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Park’s Tool Kits Get another modern makeover just in time for Valentine’s Day

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Park Tool Kits

When considering a bike purchase it is necessary to consider the things that you need with it. Helmet, gloves, spare tube… oh, and tools! Park Tool has painted most shop service areas blue with their expansive line of tools. They have also made it easier & more cost effective for professionals and consumers alike to purchase their tools by offering them in several smartly packaged tool kits.

If your wife or hubby would get a huge kick out of one of these new kits for V-Day, Mother’s or Father’s day, they should be here just in time…

Park Tool WTK-2_001
photos c. of Park Tool

Though many piece their tool collection together as they need it, Park Tool offers tool kits prepackaged for all levels of need – from their simple $21.49 WTK-2 Essential Took Kit (above) to their $7995.95 MK-257 Master Tool Kit (title pic), and everything in between.

The WTK-2 consists of:

  •  TL-1.2 Tire Levers (2)
  • AWS-9 Fold-up Hex Wrench Set
  • TB-2 Tire Boots (2)
  • GP-2 Pre-Glued Super Patch Kit

Park Tool SK-2_001

A good starter kit for anyone that wants to start a tool collection or just needs something they can keep in the car without breaking the bank, Park Tool’s $110.95 SK-2 Home Mechanic Starter Kit is a handy item at a good price.

The SK-2 includes:

  • CT-5 Mini ChainBrute Chain Tool
  • DCW-1 Double Ended Cone Wrench: 13/14mm
  • DCW-2 Double Ended Cone Wrench: 15/16mm
  • DCW-3 Double Ended Cone Wrench: 17/18mm
  • FR-5 Cassette Lockring Remover
  • GP-2 Super Patch Kit
  • GSC-1 GearClean Brush
  • HCW-16 Chain Whip / 15mm Pedal Wrench
  • HXS-1.2 L-Shaped Hex Wrench Set
  • SD-2 Shop Screwdriver: #2 Phillips
  • SW-7.2 Triple Spoke Wrench
  • TL-1.2 Tire Lever Set
  • 1622 Torx® Compatible “L” Wrench

Park Tool AK-2_001

Taking it up a notch, the AK-2 Advanced Mechanic Tool Kit includes over 40 “shop level” tools that would fill the needs of any work bench or would be a great choice for the more hard-core mechanic’s long haul mobile tool kit. The $338.95 tool kit is a bargain once you add up how much these tools would cost individually and comes with a heavy duty tool box.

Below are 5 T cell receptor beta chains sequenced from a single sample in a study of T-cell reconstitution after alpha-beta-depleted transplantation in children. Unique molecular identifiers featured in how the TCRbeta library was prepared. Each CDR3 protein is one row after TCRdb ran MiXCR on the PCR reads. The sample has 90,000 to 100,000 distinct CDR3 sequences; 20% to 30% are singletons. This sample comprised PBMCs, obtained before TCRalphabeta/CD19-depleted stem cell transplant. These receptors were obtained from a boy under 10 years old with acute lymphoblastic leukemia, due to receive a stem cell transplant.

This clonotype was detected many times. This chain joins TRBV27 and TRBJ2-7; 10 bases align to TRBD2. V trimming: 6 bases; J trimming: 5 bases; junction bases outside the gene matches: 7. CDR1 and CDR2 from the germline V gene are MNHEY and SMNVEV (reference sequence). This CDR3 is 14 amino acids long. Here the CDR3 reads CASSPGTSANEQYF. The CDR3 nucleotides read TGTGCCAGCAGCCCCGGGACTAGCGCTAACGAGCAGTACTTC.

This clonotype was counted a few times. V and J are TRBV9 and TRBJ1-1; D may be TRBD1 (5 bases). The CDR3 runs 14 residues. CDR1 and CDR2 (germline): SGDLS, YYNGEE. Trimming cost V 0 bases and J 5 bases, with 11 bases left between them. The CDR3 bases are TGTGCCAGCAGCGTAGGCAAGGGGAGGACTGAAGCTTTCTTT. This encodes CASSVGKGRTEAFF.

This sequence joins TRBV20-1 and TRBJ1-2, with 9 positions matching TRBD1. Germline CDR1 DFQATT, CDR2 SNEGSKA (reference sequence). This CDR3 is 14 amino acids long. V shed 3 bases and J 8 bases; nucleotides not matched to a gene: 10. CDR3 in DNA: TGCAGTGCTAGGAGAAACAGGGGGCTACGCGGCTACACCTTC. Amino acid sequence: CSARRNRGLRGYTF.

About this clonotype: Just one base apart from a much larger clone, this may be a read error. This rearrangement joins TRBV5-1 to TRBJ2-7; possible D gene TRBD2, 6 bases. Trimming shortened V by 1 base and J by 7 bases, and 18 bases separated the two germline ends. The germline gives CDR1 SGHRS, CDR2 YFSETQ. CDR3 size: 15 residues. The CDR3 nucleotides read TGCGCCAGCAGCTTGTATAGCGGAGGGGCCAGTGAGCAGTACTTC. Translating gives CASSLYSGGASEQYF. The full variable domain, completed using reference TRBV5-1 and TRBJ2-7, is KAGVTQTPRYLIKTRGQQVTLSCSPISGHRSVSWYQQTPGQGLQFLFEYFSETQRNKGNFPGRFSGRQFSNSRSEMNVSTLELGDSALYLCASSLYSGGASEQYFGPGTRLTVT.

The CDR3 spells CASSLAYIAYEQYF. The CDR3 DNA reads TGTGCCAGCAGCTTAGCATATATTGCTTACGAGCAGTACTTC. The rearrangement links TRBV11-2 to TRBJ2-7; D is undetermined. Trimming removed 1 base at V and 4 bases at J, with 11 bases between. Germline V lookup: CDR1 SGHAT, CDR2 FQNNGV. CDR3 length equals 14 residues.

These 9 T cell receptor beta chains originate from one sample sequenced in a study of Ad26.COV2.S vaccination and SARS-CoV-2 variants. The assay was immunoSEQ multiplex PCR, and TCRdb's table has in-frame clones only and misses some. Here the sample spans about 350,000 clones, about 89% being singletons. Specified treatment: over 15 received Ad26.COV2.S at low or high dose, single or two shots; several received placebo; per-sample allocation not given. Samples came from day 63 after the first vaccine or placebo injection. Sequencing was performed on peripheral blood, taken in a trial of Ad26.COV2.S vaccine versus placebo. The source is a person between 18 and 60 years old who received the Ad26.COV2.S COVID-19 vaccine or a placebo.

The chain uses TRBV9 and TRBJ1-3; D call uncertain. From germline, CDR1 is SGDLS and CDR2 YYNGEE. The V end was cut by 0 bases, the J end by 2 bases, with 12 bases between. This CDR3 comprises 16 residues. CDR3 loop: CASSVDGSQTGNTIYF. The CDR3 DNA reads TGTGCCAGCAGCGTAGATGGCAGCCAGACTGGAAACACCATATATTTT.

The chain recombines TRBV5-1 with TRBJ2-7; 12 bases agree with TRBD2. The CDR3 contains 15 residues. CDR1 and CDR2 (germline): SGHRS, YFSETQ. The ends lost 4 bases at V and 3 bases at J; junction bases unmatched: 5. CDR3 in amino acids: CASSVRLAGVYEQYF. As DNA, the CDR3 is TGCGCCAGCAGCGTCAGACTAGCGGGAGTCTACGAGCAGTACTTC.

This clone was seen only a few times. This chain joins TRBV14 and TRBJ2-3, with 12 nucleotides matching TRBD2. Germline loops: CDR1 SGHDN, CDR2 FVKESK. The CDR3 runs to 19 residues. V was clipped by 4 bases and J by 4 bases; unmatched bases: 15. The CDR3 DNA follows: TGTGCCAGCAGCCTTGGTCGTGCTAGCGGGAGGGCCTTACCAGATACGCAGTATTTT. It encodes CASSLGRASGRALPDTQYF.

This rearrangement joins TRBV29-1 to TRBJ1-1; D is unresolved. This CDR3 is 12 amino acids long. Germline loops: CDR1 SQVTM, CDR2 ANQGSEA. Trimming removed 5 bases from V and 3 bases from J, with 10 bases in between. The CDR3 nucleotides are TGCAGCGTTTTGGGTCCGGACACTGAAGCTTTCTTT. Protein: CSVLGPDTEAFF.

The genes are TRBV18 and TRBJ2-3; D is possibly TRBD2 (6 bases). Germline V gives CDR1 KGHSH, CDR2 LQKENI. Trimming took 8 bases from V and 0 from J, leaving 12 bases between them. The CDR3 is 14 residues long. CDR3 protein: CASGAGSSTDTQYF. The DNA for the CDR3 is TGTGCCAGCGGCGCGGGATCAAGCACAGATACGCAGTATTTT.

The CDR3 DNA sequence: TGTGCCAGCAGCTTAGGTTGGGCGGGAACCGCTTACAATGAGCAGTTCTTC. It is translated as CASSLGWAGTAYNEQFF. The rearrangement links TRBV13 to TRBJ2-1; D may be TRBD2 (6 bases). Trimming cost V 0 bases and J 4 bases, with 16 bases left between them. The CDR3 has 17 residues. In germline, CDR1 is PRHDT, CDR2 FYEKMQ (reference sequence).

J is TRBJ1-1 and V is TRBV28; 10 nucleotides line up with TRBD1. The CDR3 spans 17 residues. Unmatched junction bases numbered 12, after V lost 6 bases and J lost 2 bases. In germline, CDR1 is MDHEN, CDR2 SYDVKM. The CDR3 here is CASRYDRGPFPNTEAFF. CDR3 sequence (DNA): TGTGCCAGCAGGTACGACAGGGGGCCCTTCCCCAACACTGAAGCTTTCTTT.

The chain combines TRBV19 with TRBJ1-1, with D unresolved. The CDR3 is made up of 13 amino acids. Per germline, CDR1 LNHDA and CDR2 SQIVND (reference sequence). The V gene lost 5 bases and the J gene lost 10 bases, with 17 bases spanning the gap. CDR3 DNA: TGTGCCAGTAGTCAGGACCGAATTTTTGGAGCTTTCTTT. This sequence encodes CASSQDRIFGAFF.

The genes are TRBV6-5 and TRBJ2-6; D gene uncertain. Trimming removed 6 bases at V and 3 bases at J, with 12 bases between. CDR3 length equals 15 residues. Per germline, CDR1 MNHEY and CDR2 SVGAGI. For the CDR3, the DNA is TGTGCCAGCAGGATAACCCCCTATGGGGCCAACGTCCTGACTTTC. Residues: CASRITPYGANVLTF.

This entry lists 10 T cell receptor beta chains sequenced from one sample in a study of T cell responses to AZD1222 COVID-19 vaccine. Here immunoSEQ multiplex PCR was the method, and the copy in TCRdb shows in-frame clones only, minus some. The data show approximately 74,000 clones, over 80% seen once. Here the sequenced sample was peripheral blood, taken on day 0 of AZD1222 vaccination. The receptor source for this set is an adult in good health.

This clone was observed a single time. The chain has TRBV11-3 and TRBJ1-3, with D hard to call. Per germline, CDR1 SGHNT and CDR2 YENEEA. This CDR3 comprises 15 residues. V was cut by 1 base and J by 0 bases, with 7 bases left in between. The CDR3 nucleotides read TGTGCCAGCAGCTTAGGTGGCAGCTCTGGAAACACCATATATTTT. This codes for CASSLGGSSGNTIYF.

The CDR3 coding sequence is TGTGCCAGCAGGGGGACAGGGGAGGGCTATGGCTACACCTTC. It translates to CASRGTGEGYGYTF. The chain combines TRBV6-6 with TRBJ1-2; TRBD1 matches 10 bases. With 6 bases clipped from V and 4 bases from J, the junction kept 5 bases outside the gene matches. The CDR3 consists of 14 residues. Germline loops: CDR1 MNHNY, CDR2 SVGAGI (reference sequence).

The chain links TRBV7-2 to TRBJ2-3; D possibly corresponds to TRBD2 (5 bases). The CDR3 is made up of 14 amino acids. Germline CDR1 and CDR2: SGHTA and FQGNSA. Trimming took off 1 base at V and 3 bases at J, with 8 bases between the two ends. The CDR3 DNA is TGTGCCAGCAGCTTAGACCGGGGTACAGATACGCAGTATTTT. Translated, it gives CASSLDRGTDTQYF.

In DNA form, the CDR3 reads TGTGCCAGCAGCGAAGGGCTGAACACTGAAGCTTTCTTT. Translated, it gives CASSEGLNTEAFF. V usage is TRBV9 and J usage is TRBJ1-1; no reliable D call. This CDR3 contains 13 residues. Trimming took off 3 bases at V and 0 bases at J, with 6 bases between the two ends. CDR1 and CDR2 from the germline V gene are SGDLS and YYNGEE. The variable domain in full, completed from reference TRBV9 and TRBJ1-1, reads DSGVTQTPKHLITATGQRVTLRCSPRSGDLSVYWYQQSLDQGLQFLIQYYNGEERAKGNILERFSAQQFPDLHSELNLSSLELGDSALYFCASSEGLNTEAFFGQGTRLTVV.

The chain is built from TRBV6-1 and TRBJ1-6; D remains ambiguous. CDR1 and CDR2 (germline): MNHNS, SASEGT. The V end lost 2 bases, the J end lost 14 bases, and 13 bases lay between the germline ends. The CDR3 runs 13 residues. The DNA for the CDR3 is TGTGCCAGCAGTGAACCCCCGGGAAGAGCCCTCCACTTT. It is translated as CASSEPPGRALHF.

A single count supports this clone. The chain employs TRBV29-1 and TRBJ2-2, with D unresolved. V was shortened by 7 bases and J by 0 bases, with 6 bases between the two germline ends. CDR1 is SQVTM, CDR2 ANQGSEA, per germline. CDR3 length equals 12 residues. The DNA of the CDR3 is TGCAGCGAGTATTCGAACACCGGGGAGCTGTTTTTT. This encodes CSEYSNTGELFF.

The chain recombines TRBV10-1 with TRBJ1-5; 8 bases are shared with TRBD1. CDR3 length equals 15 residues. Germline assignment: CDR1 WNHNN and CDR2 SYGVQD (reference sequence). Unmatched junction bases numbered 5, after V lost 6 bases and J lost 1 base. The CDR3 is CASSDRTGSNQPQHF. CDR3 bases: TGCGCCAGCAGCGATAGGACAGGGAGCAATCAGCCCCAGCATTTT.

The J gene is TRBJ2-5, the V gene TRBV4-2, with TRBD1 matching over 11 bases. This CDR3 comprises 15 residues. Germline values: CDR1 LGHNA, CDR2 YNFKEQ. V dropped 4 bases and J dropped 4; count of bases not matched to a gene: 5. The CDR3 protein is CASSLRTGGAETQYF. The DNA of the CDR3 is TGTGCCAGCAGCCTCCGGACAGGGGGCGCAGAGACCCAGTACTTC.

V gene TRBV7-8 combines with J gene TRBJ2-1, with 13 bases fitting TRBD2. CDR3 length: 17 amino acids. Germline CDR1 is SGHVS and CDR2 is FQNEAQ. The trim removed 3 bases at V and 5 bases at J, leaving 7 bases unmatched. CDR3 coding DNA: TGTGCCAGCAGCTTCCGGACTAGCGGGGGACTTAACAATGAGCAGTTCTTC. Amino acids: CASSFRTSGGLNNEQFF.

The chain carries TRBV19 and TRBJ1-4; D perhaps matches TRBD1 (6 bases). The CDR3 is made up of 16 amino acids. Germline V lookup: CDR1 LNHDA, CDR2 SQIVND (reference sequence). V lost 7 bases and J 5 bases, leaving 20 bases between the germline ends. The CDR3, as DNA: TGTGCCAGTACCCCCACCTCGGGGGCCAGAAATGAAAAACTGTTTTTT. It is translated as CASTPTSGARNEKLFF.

Park Tool EK-2_001Park Tool BX-2 BXB-2_002

Pictured above is what you will see on many fold out tables buried behind the row of team bikes awaiting maintenance all over the world. The EK-2 Professional Travel and Event Kit houses over 45 professional grade tools in their workbench of a tool box. The BX-2 Blue Box (also available separately) offers plenty of room to spare so you can customize your travel kit needs. At $734.95 it’s pricey, but if you really want mobile tool kit to a whole new level, they even have the BXB-2 backpack harness available.

Park Tool PK-2_001

Getting slightly more “big workbench” worthy, the $806.95 PK-2 Professional Tool Kit includes over 65 of their professional tools making it more “complete” than the slightly less expensive EK-2 in exchange for a simpler tool box.

Park Tool MK-257_001-2

Just stare at it and know you’ll have spent almost double on this kit buying everything individually over the next decade or two. It might be time to have a talk with your spouse (or financial consultant), regarding the long-term investment one should consider for this “bike life event”.  The $7,999.95 MK-257 Master Tool Kit is basically a shop in a box. Many shops will purchase this or the $4,909.95 BMK-243 Base master Tool Kit for their shop… or each mechanic. The “base” kit basically excludes the VERY expensive frame facing and cutting tools as even the grumpiest of mechanics will share those (touch any other one of their tools and you’re likely to lose a finger).